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Within a sequence of decisions, your most hesitant and vague decision will have the greatest effect on the overall consequences. Alexander Cortes
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Building Good Routines

One of the things I harp on endlessly about is that good routines are at the heart of good time management. This applies whatever time management system you use (or none).

Having good routines doesn’t mean that you can’t be spontaneous or creative. In fact having good routines means you are freed up so you can be spontaneous and creative.

The key word when it comes to building routines is persistence. This is to be taken two ways:

  • Persistence at building the routines
  • Persistence in the achievement of your goals as a result of building routines.

So it’s a case of persistence building on persistence.

Among other things, it’s particulary important that routines should establish:

  • The habit of creativity
  • The habit of extending your boundaries
  • The habit of inbox zero
  • The habit of exercise

How do you build routines? Actually the answer is that you are already an expert routine builder. You have been building them every day of your life. Every habit you have is the result. This applies to bad habits as well as good habits unfortunately.

You build up the good habits I mentioned above in exactly the same way that you may already have build up their opposite bad habits:

  • The habit of not using your creativity
  • The habit of sticking to your comfort zone
  • The habit of building up backlogs
  • The habit of not exercising

If you suffer from any of these, remember that these are habits - not character flaws which are impossible to overcome. They may be difficult to break because after all you’ve spent a long time building them up!

An output (no-list) approach will help to give you a short cut to this. Using this approach, your mind will naturally fall into the same channels each day. All you have to do is check that the channels are right. Fortunately it’s quite easy to check what you have done and to correct it if it’s wrong. For example if you are having trouble exercising put exercising at or near the beginning of the day.

Habits of going to bed and getting up are also very important. The best way of establishing good practice here is to get up at the same time every day, preferably as early as possible, regardless of whether it’s a work day or a day off. If you do this your going to bed time will naturally adjust.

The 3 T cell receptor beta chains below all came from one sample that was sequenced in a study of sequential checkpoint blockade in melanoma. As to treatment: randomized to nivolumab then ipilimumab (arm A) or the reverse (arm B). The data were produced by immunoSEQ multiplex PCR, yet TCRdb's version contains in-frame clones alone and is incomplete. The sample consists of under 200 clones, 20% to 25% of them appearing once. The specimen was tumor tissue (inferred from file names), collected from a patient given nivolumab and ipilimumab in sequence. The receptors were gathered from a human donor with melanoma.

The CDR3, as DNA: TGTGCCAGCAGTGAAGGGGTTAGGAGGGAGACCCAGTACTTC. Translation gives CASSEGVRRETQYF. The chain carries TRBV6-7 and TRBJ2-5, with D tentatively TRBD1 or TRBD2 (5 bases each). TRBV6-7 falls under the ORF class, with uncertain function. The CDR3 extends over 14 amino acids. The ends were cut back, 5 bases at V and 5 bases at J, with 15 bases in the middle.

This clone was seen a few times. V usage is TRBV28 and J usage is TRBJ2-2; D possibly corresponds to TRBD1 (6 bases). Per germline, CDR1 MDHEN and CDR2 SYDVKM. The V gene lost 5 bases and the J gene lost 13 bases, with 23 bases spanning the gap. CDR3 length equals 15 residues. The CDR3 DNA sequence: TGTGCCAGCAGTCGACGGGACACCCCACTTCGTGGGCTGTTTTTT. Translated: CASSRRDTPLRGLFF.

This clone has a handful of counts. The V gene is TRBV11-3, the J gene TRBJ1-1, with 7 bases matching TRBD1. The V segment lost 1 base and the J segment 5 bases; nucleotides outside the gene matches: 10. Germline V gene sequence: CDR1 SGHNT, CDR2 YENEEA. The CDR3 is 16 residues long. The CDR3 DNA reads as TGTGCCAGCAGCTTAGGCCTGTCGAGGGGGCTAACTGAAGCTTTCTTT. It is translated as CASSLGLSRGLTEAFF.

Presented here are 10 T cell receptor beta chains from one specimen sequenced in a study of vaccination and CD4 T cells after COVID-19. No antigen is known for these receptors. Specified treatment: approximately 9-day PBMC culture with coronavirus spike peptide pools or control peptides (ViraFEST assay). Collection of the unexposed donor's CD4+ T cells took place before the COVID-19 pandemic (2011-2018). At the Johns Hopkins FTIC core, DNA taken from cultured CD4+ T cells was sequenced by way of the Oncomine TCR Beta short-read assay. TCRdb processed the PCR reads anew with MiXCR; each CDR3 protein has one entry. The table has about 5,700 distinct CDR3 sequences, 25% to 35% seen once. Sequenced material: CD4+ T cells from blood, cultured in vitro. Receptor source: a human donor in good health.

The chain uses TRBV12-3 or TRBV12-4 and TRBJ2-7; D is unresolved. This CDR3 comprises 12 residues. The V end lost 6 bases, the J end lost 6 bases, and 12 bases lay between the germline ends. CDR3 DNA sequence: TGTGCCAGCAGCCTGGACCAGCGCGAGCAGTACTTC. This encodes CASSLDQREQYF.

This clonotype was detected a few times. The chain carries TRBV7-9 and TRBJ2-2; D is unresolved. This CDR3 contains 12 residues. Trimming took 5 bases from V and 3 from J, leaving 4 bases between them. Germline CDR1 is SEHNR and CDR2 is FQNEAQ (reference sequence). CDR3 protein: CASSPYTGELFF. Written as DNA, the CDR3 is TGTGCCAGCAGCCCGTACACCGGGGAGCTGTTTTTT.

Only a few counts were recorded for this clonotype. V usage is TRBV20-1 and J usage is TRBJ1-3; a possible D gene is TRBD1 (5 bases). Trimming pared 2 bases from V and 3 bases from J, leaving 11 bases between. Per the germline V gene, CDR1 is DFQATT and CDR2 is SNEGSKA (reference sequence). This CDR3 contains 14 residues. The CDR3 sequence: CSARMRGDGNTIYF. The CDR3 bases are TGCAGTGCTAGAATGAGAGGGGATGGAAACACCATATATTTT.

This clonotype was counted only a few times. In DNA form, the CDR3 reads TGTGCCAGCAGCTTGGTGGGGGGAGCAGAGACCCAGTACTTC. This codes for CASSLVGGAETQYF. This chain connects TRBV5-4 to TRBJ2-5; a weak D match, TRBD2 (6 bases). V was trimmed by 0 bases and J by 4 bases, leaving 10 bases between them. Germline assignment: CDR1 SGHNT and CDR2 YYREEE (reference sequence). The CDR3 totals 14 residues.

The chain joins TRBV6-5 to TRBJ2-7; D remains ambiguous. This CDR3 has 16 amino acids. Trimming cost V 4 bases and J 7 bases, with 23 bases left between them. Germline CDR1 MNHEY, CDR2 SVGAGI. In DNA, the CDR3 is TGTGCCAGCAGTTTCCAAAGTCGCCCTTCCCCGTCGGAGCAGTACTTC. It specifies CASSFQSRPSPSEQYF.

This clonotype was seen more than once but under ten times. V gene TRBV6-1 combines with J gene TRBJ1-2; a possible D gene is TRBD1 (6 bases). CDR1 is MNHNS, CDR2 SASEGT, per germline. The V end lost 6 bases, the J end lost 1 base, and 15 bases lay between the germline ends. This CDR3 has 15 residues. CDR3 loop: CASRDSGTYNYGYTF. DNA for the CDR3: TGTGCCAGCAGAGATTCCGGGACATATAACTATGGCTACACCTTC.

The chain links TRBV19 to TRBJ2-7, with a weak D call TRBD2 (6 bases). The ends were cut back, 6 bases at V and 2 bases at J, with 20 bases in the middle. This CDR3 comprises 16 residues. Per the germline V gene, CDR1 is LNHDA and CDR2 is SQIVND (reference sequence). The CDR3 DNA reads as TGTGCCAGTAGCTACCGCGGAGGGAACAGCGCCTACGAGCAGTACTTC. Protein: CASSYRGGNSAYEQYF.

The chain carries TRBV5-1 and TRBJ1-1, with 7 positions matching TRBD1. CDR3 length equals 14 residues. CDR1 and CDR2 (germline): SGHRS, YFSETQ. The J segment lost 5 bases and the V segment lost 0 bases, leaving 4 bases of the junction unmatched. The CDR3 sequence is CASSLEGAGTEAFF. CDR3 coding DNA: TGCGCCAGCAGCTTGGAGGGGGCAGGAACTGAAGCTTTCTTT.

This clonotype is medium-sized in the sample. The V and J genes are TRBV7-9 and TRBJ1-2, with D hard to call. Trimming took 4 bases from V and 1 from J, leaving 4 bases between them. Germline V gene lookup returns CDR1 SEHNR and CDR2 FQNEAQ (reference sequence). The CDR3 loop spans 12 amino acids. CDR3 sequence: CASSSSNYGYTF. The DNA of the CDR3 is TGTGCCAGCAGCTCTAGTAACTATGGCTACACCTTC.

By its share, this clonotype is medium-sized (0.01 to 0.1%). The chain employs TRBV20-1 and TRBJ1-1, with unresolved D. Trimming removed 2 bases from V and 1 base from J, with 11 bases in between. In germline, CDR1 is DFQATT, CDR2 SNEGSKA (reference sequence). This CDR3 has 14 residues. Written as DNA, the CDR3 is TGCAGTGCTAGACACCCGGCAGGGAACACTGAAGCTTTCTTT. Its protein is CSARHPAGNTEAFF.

I find that the best output approach for this sort of good routine and habit building is the rotating list.

Reader Comments (3)

Agreed. Since I started 5T, my routines are firming up nicely. It's not no-list, but it's close. Most of my routines are about 5 steps.
April 24, 2016 at 4:31 | Registered CommenterCricket
Hi Mark,

I wish to understand more about routines. I like your article. I keep having this recurring idea of just setting up types of activities in my schedule and have a list within those categories. Like marketing, working on my art, client follow up, exercising, photography work, blogging etc. Try to put the blocks of time in when I can and just intuitively take the next step. Maybe this idea was stated in your first book which I loved btw. Long lists make me anxious. But I do work with a to do list for the day. Putting the time in for a certain activity is less challenging to the procrastinator in me. All I have to do is take my pen out :) I would appreciate any thoughts you have on this. Thank you!
May 3, 2016 at 16:17 | Unregistered CommenterLeslie Nathan

Yes, your idea is similar to what I described in "Get Everything Done". Have you read my latest book "Secrets of Productive People"? There's more about routines in there.

There's a book called "Routinized" by Rick Carter, which I have on my list to read. It's got good reviews on Amazon. It might help you. If you do read it, let us know what you think.
May 4, 2016 at 7:40 | Registered CommenterMark Forster

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